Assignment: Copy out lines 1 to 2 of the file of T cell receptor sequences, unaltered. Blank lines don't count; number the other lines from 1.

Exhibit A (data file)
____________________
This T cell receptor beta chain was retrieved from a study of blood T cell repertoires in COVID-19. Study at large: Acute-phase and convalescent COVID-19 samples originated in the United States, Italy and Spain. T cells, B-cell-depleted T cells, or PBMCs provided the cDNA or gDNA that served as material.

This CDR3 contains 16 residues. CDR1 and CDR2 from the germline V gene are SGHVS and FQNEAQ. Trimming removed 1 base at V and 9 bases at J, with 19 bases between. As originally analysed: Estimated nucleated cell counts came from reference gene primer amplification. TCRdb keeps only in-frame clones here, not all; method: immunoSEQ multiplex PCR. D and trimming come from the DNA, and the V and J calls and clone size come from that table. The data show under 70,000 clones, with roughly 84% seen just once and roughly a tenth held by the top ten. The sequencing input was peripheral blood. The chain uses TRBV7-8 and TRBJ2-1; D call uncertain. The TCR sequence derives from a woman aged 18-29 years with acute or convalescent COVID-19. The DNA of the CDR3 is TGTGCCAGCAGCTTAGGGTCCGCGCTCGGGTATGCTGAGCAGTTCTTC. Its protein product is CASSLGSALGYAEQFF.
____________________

This T cell receptor beta chain was retrieved from a study of blood T cell repertoires in COVID-19. Study at large: Acute-phase and convalescent COVID-19 samples originated in the United States, Italy and Spain. T cells, B-cell-depleted T cells, or PBMCs provided the cDNA or gDNA that served as material.

This CDR3 contains 16 residues. CDR1 and CDR2 from the germline V gene are SGHVS and FQNEAQ. Trimming removed 1 base at V and 9 bases at J, with 19 bases between. As originally analysed: Estimated nucleated cell counts came from reference gene primer amplification. TCRdb keeps only in-frame clones here, not all; method: immunoSEQ multiplex PCR. D and trimming come from the DNA, and the V and J calls and clone size come from that table. The data show under 70,000 clones, with roughly 84% seen just once and roughly a tenth held by the top ten. The sequencing input was peripheral blood. The chain uses TRBV7-8 and TRBJ2-1; D call uncertain. The TCR sequence derives from a woman aged 18-29 years with acute or convalescent COVID-19. The DNA of the CDR3 is TGTGCCAGCAGCTTAGGGTCCGCGCTCGGGTATGCTGAGCAGTTCTTC. Its protein product is CASSLGSALGYAEQFF.